Tuesday, 7 December 2010

Field of dreams

I saw something a day or so ago in moving from blog to friendly blog even more haunting than usual. Here it is, at Fire Broadside! in the fuller spectrum, a very fine gaming blog.

How do you feel about that picture? It's not there by accident - games designers are smart people, whatever we might sometimes imagine. Games Workshop are UK-based, a land with an identity still rooted very much in the rural and a liberal approach to land access. If you've ever hiked over farmland, you might feel a field is a funny place, especially when blood sugar level is low, muscles ache and higher functions yield to lower. Do we sense in such moments echoes of the wonder and fear of the savannah?

Humans have cultivated the land for 10,000 years or more. That kind of acquaintance gets under the skin. We've had a lot of adventures in among the crops or bound up with them, from rolling in the hay to struggling with 'pests', 'outsiders' and 'landowners', all of which terms are wide of the mark. Remember this Fighting Fantasy gamebook? Is that a scarecrow? Scarecrows are uncanny, and a fantastical setting doesn't help. Or maybe not so fantastical after all - national identity is often bound up with an understanding of land, and the landscape in that last clip does look familiar. Then again, national feeling can be just as powerful even when freed of the land, as George Orwell shows us here.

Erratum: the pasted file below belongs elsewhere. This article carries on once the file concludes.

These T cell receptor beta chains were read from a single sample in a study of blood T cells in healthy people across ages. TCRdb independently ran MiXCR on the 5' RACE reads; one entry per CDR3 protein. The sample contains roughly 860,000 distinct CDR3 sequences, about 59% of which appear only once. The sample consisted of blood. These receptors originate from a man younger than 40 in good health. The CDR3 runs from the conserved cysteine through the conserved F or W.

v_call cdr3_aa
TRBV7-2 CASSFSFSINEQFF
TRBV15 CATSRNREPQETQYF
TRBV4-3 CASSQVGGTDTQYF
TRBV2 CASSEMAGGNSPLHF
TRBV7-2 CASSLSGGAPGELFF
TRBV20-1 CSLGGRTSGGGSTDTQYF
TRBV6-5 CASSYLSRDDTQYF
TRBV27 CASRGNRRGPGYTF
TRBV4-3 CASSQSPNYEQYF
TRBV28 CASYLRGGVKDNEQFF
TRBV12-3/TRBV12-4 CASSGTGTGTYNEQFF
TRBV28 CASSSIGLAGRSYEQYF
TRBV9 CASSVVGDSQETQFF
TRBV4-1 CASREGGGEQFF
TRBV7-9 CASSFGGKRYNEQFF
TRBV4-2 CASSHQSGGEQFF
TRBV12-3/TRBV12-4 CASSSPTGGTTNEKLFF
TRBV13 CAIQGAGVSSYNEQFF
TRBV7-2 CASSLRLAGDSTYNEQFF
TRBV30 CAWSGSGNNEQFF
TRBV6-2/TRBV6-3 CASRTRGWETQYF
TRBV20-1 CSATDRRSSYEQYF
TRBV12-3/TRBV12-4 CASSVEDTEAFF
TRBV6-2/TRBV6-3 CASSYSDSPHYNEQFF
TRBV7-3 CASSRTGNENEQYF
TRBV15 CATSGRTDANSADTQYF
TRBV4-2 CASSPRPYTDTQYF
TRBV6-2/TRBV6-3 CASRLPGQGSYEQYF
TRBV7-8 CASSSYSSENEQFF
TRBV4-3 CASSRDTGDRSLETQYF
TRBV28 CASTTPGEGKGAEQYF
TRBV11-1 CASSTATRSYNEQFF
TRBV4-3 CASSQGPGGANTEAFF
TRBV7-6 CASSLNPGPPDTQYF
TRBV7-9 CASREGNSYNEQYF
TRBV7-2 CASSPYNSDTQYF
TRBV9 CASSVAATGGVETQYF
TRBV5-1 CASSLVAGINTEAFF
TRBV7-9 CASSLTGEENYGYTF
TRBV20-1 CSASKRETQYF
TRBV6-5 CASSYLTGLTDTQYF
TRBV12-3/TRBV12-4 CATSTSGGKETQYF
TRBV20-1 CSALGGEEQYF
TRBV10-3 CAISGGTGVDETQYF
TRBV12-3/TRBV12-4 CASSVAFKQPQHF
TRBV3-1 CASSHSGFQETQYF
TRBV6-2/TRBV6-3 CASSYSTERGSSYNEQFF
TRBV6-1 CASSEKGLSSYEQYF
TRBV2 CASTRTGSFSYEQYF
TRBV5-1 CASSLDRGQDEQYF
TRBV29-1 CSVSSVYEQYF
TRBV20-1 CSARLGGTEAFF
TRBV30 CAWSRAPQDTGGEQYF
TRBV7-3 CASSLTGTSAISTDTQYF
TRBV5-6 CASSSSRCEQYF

Sting presents a sunnier side, or does he? Here's a better version in my view - Sting liked it plenty - by Eva Cassidy. The shadows are definitely there if the sun is shining...

It gets into wargaming too of course. A while back the guys at Tales from the Maelstrom ran a battle at an agricultural facility in the 41st millennium. That's over 50,000 years.


Christian said...

In high school my players would ask, "Why do so many of our adventures take place at farms?"

I always thought it was an easy answer. Adventurers are good at kicking monsters' asses and farmers are good at, well, farming. When beasties show up, they need adventurers to help out.

Eventually we travelled beyond the farm, but for a So. Cal city kid, I always liked rural adventures.

Porky said...

And that's the farmer's place throughout history right there. A timeless story. If only the adventurers knew what a weight of determination they were going up against - true heroes!

Good point about the escapism too. Many of us probably just want to get away from wherever we are, whether it be through time or space. Porky's in no hurry to get to the farm though...